Click the Search option at the top of the left sidebar to find a fun playlist, look for your favorite artist, or browse genres. You’ll find dozens of genres in the Browse all area, with Your top genres at the top. To see featured playlists, new releases, related podcasts, and sub-genres, select one.



Otherwise, check up anything in Spotify’s catalogue using the top search bar. You’ll see matching songs, artists, albums, playlists, and more as you type. To go to the appropriate page, simply click on it.

As you use Spotify, the Home tab will populate with useful links tailored to your preferences. You’ll find recently played albums, Spotify playlist mixes created just for you, recommended albums, artists similar to your favorites, and more. When you’re not sure what to listen to, give it a try.

Spotify Web’s Artist and Album Pages

You may visit an artist’s page by clicking their name anywhere on Spotify. The most popular songs are at the top, which is a fantastic place to start if you’re unfamiliar with the band.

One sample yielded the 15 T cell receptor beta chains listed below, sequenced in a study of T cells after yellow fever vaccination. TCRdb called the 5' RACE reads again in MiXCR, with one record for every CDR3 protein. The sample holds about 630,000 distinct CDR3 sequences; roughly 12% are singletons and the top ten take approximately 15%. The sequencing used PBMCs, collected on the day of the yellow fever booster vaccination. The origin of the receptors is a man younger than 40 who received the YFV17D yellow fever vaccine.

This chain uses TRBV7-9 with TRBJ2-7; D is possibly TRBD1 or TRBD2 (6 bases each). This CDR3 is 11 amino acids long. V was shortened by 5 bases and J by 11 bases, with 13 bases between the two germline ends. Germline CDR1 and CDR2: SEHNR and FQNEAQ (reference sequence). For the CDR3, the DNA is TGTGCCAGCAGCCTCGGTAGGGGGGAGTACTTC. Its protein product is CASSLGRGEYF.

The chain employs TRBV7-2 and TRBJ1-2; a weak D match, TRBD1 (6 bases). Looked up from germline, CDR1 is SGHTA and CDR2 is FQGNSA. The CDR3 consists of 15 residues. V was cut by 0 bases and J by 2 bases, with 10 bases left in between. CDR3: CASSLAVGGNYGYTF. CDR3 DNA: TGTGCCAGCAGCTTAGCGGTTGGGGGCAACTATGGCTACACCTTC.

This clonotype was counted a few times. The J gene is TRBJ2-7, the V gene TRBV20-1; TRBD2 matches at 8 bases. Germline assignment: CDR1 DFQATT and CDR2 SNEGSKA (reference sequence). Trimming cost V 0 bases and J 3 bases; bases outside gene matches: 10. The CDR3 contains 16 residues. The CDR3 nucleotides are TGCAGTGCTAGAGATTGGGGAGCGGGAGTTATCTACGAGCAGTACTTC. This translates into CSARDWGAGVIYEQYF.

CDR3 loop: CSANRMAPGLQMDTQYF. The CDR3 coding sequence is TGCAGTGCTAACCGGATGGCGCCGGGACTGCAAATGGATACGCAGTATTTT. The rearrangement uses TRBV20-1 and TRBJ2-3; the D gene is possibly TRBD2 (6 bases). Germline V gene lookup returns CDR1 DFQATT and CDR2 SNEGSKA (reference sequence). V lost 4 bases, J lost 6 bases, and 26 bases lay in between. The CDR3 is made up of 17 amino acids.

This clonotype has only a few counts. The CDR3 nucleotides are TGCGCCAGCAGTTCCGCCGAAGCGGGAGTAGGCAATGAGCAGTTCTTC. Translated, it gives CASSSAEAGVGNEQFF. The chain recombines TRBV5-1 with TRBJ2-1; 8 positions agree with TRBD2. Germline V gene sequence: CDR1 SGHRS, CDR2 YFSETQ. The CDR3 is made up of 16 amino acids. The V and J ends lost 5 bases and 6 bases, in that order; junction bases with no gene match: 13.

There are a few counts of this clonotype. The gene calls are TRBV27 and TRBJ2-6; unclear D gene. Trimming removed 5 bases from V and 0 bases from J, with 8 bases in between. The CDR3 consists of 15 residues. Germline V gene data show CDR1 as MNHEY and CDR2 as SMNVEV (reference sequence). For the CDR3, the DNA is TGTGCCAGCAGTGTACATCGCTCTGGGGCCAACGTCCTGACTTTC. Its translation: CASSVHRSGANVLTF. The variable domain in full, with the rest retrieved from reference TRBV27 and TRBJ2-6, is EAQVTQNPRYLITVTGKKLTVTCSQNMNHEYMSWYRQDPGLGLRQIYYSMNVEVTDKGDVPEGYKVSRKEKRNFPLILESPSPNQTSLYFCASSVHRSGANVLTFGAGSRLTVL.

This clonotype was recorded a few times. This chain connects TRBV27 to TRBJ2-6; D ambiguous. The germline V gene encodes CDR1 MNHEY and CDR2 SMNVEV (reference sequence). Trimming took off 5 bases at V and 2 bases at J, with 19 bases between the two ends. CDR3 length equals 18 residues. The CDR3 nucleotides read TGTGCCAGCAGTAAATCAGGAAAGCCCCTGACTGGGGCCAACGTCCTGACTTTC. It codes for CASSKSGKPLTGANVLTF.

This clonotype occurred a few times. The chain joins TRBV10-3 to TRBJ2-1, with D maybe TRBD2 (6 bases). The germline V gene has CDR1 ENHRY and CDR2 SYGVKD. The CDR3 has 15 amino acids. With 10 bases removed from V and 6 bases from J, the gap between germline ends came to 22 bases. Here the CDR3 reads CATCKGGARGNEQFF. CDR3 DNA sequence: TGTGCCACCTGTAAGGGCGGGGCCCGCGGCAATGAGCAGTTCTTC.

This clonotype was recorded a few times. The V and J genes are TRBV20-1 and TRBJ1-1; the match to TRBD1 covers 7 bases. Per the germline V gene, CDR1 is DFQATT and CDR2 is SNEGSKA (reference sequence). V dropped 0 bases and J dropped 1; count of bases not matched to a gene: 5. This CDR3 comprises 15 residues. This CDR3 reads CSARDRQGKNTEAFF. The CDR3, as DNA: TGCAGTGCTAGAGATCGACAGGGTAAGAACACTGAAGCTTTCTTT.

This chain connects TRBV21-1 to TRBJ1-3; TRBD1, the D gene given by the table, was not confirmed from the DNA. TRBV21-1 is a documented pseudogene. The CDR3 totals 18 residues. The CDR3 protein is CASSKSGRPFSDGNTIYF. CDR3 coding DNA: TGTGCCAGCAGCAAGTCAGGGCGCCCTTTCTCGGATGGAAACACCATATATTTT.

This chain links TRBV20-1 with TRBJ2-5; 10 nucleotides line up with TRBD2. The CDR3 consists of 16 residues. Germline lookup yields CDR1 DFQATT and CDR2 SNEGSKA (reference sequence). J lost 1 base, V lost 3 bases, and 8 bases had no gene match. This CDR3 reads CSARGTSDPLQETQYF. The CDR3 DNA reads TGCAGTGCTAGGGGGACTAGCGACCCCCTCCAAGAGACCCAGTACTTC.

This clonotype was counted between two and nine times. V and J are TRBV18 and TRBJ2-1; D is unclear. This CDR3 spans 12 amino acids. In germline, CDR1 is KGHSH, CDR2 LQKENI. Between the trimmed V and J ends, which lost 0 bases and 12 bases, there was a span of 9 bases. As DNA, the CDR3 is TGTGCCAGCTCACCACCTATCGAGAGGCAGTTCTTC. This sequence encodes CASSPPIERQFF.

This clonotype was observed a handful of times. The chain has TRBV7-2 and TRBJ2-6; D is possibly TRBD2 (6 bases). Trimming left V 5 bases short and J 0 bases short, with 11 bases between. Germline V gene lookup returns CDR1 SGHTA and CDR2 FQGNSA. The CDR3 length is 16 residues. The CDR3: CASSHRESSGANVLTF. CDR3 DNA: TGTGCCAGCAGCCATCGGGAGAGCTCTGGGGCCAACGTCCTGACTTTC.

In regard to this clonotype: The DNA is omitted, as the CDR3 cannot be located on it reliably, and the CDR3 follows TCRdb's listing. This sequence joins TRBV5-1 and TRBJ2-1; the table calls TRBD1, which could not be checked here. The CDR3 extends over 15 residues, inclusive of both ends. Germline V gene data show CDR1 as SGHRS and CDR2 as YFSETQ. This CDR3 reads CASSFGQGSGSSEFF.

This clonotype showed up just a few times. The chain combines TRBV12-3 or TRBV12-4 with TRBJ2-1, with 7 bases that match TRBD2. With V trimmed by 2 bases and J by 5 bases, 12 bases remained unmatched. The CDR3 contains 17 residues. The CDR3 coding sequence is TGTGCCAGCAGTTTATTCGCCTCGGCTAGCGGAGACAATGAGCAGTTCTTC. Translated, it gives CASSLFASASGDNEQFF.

Below that, you’ll find all of its albums, starting with the most popular. Standard albums, singles/EPs, and compilations are listed after that. To see everything in any of these lists, click See Discography on the right.

More information on the artist can be found further down, including playlists containing it, bands that fans also enjoy, biographical information, and merch.

To see all of an album’s tracks, go to its page on Spotify (by searching for it or clicking on it on an artist’s profile). On the right side, you’ll notice the length of each track.

Spotify Web allows you to save music to your library.